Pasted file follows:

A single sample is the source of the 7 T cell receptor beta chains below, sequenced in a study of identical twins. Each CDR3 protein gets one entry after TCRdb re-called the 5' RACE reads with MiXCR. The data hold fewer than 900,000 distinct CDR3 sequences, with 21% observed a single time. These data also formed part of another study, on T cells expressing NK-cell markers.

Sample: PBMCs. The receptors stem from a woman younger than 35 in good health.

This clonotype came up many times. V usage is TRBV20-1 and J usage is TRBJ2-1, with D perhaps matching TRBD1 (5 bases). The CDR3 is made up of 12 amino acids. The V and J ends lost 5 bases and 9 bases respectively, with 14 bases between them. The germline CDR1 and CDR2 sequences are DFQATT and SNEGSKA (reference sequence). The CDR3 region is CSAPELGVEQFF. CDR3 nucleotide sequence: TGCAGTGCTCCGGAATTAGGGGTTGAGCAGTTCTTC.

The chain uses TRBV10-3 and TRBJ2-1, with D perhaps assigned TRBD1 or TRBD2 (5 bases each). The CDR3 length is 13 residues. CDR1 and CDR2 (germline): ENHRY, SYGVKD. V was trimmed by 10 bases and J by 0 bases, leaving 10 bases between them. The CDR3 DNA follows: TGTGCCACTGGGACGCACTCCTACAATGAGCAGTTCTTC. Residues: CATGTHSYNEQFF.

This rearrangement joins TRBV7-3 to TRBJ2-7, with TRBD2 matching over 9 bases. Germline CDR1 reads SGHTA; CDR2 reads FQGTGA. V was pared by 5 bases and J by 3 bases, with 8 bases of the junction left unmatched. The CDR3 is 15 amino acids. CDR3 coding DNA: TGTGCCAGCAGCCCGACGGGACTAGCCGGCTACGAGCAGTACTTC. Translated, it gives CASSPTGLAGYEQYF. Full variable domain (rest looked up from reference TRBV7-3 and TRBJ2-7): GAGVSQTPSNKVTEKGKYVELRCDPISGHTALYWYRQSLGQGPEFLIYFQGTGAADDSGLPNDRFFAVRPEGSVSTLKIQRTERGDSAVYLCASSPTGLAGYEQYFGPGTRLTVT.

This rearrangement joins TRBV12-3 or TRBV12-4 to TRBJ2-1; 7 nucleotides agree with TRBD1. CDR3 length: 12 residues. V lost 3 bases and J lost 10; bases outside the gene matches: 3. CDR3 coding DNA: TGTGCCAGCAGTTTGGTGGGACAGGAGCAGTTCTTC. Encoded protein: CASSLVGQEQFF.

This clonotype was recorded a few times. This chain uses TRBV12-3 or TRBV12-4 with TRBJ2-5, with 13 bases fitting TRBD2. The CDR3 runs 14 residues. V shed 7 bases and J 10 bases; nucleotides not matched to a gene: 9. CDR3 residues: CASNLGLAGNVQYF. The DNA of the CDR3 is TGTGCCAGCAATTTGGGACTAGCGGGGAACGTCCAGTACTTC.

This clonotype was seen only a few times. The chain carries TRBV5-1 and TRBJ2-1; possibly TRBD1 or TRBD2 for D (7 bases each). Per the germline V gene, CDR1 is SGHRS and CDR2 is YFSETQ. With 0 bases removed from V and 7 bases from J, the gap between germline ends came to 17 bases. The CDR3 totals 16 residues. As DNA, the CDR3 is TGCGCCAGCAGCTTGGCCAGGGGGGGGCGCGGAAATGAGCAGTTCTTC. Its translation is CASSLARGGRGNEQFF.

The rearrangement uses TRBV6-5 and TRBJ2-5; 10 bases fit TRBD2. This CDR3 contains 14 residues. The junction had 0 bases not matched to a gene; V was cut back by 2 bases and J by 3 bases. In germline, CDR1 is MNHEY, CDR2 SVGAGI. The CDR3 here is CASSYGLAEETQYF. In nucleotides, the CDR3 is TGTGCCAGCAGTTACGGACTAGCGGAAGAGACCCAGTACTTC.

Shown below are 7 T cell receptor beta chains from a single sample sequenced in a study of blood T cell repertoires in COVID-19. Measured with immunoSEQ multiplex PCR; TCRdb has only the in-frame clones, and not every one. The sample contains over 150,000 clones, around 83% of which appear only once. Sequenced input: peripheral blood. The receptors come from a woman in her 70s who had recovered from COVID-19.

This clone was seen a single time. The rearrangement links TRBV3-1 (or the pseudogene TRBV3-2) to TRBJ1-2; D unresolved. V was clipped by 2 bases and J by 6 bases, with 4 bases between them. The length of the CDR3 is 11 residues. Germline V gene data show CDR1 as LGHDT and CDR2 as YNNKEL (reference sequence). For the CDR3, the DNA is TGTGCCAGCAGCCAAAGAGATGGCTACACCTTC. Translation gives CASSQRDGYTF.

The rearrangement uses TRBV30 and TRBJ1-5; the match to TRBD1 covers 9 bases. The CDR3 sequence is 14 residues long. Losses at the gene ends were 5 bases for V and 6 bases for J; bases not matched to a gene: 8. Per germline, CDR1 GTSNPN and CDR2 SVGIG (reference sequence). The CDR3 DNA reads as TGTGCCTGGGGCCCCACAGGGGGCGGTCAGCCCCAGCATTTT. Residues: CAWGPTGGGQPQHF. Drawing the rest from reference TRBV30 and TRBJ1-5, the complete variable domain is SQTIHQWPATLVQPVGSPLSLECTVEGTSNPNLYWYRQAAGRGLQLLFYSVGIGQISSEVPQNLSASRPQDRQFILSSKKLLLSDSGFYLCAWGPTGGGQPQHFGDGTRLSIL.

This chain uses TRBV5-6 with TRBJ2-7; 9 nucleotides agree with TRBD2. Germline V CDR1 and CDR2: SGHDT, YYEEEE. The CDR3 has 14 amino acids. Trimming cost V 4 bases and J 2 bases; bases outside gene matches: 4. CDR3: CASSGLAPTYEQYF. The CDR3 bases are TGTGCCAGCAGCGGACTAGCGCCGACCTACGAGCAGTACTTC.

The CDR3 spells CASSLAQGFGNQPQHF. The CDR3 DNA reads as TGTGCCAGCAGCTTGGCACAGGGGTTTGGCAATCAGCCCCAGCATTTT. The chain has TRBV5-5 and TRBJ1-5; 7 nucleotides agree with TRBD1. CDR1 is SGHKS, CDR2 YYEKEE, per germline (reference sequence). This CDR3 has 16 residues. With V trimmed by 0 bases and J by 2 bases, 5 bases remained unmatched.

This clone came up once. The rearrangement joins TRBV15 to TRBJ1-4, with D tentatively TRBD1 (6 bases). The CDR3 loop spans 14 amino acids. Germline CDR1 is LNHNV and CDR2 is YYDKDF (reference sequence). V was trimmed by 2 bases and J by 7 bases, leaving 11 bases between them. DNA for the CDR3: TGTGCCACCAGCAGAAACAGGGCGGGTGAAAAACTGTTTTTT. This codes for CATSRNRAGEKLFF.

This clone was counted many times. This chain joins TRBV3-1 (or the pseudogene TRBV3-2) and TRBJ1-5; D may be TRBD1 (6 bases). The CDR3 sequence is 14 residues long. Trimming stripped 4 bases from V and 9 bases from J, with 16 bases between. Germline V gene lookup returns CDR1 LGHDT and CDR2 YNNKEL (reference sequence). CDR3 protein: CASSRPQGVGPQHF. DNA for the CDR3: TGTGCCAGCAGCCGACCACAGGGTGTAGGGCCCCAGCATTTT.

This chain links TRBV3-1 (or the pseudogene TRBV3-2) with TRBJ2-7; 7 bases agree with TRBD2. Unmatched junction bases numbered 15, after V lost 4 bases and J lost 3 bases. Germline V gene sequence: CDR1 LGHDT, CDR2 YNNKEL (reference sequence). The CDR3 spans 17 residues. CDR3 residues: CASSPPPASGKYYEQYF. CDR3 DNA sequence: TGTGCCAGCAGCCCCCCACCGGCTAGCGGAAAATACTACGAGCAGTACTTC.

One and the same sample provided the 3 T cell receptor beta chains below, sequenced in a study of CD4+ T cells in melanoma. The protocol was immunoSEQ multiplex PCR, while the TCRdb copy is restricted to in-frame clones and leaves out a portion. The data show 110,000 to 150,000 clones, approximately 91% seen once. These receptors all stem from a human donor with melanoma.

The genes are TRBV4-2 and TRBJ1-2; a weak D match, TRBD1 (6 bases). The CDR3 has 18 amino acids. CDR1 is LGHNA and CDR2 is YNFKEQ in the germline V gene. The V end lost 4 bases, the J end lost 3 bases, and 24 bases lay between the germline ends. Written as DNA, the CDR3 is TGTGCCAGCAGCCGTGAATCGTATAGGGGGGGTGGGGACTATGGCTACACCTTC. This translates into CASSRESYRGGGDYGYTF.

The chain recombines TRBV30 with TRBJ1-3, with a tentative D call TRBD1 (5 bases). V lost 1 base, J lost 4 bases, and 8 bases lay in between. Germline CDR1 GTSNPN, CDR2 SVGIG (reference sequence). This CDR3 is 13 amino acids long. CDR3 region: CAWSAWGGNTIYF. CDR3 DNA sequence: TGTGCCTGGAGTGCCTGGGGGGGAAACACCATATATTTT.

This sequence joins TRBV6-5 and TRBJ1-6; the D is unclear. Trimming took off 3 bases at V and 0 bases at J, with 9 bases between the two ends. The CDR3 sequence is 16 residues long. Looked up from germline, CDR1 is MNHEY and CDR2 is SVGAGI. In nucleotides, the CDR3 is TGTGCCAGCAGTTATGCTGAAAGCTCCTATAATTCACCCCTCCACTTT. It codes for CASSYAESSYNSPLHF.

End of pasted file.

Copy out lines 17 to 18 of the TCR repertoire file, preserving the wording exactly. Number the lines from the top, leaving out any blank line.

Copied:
This chain links TRBV3-1 (or the pseudogene TRBV3-2) with TRBJ2-7; 7 bases agree with TRBD2. Unmatched junction bases numbered 15, after V lost 4 bases and J lost 3 bases. Germline V gene sequence: CDR1 LGHDT, CDR2 YNNKEL (reference sequence). The CDR3 spans 17 residues. CDR3 residues: CASSPPPASGKYYEQYF. CDR3 DNA sequence: TGTGCCAGCAGCCCCCCACCGGCTAGCGGAAAATACTACGAGCAGTACTTC.

One and the same sample provided the 3 T cell receptor beta chains below, sequenced in a study of CD4+ T cells in melanoma. The protocol was immunoSEQ multiplex PCR, while the TCRdb copy is restricted to in-frame clones and leaves out a portion. The data show 110,000 to 150,000 clones, approximately 91% seen once. These receptors all stem from a human donor with melanoma.